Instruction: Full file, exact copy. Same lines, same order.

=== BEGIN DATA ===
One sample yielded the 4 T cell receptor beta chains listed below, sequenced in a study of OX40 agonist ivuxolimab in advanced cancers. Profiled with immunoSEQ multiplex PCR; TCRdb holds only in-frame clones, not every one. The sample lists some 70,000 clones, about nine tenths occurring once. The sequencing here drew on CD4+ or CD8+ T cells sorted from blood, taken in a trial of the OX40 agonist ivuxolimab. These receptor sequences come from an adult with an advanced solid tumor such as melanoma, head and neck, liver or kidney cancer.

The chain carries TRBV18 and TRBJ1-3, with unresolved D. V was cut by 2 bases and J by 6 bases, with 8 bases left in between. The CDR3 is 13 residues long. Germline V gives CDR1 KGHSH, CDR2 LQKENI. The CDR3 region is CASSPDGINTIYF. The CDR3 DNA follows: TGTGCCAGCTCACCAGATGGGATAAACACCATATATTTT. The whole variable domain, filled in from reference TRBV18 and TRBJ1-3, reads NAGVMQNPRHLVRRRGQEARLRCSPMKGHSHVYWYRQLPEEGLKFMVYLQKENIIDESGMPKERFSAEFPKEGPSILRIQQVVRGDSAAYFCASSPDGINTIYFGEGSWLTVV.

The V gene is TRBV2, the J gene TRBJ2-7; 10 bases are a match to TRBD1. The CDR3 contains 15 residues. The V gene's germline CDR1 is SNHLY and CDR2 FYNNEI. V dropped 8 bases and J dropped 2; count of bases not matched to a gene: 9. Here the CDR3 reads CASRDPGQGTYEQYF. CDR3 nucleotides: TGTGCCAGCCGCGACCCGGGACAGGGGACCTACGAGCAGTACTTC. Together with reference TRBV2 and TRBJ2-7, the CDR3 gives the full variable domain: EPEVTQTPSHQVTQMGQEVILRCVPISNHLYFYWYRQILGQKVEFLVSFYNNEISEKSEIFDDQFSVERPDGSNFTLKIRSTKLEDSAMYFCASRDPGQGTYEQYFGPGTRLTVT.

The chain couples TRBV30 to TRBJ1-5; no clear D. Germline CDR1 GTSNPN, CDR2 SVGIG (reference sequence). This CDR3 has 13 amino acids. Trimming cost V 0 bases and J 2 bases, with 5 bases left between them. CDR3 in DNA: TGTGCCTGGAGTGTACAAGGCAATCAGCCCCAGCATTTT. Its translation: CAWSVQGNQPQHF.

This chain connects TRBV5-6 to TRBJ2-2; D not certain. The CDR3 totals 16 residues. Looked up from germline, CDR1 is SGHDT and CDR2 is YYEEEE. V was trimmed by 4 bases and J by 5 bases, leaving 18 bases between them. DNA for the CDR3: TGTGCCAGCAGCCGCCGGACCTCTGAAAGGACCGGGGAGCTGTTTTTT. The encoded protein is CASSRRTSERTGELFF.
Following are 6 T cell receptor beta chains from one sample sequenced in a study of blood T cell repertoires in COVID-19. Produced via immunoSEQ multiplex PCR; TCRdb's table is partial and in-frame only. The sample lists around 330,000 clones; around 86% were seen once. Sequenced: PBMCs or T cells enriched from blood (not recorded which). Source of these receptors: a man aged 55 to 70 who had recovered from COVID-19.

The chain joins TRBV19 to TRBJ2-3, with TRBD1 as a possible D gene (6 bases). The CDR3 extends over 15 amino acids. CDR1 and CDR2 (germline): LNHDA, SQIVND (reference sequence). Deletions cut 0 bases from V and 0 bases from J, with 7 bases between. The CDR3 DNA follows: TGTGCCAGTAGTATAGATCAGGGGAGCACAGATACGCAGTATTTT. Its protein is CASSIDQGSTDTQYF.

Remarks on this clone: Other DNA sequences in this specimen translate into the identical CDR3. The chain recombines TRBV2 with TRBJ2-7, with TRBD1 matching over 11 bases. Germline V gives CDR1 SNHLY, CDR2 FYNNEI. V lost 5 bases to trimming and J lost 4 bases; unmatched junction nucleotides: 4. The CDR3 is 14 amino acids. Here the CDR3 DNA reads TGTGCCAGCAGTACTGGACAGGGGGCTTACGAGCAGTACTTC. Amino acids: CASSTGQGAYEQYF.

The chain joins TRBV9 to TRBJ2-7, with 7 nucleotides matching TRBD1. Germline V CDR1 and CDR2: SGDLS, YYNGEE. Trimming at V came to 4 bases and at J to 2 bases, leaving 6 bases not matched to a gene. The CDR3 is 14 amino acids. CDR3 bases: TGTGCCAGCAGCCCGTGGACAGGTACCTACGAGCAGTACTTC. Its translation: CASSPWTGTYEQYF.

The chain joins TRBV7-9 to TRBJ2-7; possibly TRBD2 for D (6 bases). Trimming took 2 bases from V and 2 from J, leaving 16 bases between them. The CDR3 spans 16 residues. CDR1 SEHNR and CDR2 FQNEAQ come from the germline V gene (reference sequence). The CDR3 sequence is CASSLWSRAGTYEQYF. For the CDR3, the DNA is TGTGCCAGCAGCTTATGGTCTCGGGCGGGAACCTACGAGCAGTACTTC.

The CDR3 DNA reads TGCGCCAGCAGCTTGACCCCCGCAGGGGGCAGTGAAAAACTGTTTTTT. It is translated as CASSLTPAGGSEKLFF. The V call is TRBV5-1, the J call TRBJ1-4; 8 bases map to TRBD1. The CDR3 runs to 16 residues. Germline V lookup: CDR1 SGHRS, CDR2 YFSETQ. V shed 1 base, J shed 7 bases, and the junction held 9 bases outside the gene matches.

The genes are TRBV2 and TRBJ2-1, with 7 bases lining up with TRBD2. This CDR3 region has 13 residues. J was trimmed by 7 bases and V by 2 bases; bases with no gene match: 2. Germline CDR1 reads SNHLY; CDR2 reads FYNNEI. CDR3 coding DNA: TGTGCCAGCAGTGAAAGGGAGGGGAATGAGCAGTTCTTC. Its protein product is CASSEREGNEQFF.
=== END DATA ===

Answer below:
One sample yielded the 4 T cell receptor beta chains listed below, sequenced in a study of OX40 agonist ivuxolimab in advanced cancers. Profiled with immunoSEQ multiplex PCR; TCRdb holds only in-frame clones, not every one. The sample lists some 70,000 clones, about nine tenths occurring once. The sequencing here drew on CD4+ or CD8+ T cells sorted from blood, taken in a trial of the OX40 agonist ivuxolimab. These receptor sequences come from an adult with an advanced solid tumor such as melanoma, head and neck, liver or kidney cancer.

The chain carries TRBV18 and TRBJ1-3, with unresolved D. V was cut by 2 bases and J by 6 bases, with 8 bases left in between. The CDR3 is 13 residues long. Germline V gives CDR1 KGHSH, CDR2 LQKENI. The CDR3 region is CASSPDGINTIYF. The CDR3 DNA follows: TGTGCCAGCTCACCAGATGGGATAAACACCATATATTTT. The whole variable domain, filled in from reference TRBV18 and TRBJ1-3, reads NAGVMQNPRHLVRRRGQEARLRCSPMKGHSHVYWYRQLPEEGLKFMVYLQKENIIDESGMPKERFSAEFPKEGPSILRIQQVVRGDSAAYFCASSPDGINTIYFGEGSWLTVV.

The V gene is TRBV2, the J gene TRBJ2-7; 10 bases are a match to TRBD1. The CDR3 contains 15 residues. The V gene's germline CDR1 is SNHLY and CDR2 FYNNEI. V dropped 8 bases and J dropped 2; count of bases not matched to a gene: 9. Here the CDR3 reads CASRDPGQGTYEQYF. CDR3 nucleotides: TGTGCCAGCCGCGACCCGGGACAGGGGACCTACGAGCAGTACTTC. Together with reference TRBV2 and TRBJ2-7, the CDR3 gives the full variable domain: EPEVTQTPSHQVTQMGQEVILRCVPISNHLYFYWYRQILGQKVEFLVSFYNNEISEKSEIFDDQFSVERPDGSNFTLKIRSTKLEDSAMYFCASRDPGQGTYEQYFGPGTRLTVT.

The chain couples TRBV30 to TRBJ1-5; no clear D. Germline CDR1 GTSNPN, CDR2 SVGIG (reference sequence). This CDR3 has 13 amino acids. Trimming cost V 0 bases and J 2 bases, with 5 bases left between them. CDR3 in DNA: TGTGCCTGGAGTGTACAAGGCAATCAGCCCCAGCATTTT. Its translation: CAWSVQGNQPQHF.

This chain connects TRBV5-6 to TRBJ2-2; D not certain. The CDR3 totals 16 residues. Looked up from germline, CDR1 is SGHDT and CDR2 is YYEEEE. V was trimmed by 4 bases and J by 5 bases, leaving 18 bases between them. DNA for the CDR3: TGTGCCAGCAGCCGCCGGACCTCTGAAAGGACCGGGGAGCTGTTTTTT. The encoded protein is CASSRRTSERTGELFF.
Following are 6 T cell receptor beta chains from one sample sequenced in a study of blood T cell repertoires in COVID-19. Produced via immunoSEQ multiplex PCR; TCRdb's table is partial and in-frame only. The sample lists around 330,000 clones; around 86% were seen once. Sequenced: PBMCs or T cells enriched from blood (not recorded which). Source of these receptors: a man aged 55 to 70 who had recovered from COVID-19.

The chain joins TRBV19 to TRBJ2-3, with TRBD1 as a possible D gene (6 bases). The CDR3 extends over 15 amino acids. CDR1 and CDR2 (germline): LNHDA, SQIVND (reference sequence). Deletions cut 0 bases from V and 0 bases from J, with 7 bases between. The CDR3 DNA follows: TGTGCCAGTAGTATAGATCAGGGGAGCACAGATACGCAGTATTTT. Its protein is CASSIDQGSTDTQYF.

Remarks on this clone: Other DNA sequences in this specimen translate into the identical CDR3. The chain recombines TRBV2 with TRBJ2-7, with TRBD1 matching over 11 bases. Germline V gives CDR1 SNHLY, CDR2 FYNNEI. V lost 5 bases to trimming and J lost 4 bases; unmatched junction nucleotides: 4. The CDR3 is 14 amino acids. Here the CDR3 DNA reads TGTGCCAGCAGTACTGGACAGGGGGCTTACGAGCAGTACTTC. Amino acids: CASSTGQGAYEQYF.

The chain joins TRBV9 to TRBJ2-7, with 7 nucleotides matching TRBD1. Germline V CDR1 and CDR2: SGDLS, YYNGEE. Trimming at V came to 4 bases and at J to 2 bases, leaving 6 bases not matched to a gene. The CDR3 is 14 amino acids. CDR3 bases: TGTGCCAGCAGCCCGTGGACAGGTACCTACGAGCAGTACTTC. Its translation: CASSPWTGTYEQYF.

The chain joins TRBV7-9 to TRBJ2-7; possibly TRBD2 for D (6 bases). Trimming took 2 bases from V and 2 from J, leaving 16 bases between them. The CDR3 spans 16 residues. CDR1 SEHNR and CDR2 FQNEAQ come from the germline V gene (reference sequence). The CDR3 sequence is CASSLWSRAGTYEQYF. For the CDR3, the DNA is TGTGCCAGCAGCTTATGGTCTCGGGCGGGAACCTACGAGCAGTACTTC.

The CDR3 DNA reads TGCGCCAGCAGCTTGACCCCCGCAGGGGGCAGTGAAAAACTGTTTTTT. It is translated as CASSLTPAGGSEKLFF. The V call is TRBV5-1, the J call TRBJ1-4; 8 bases map to TRBD1. The CDR3 runs to 16 residues. Germline V lookup: CDR1 SGHRS, CDR2 YFSETQ. V shed 1 base, J shed 7 bases, and the junction held 9 bases outside the gene matches.

The genes are TRBV2 and TRBJ2-1, with 7 bases lining up with TRBD2. This CDR3 region has 13 residues. J was trimmed by 7 bases and V by 2 bases; bases with no gene match: 2. Germline CDR1 reads SNHLY; CDR2 reads FYNNEI. CDR3 coding DNA: TGTGCCAGCAGTGAAAGGGAGGGGAATGAGCAGTTCTTC. Its protein product is CASSEREGNEQFF.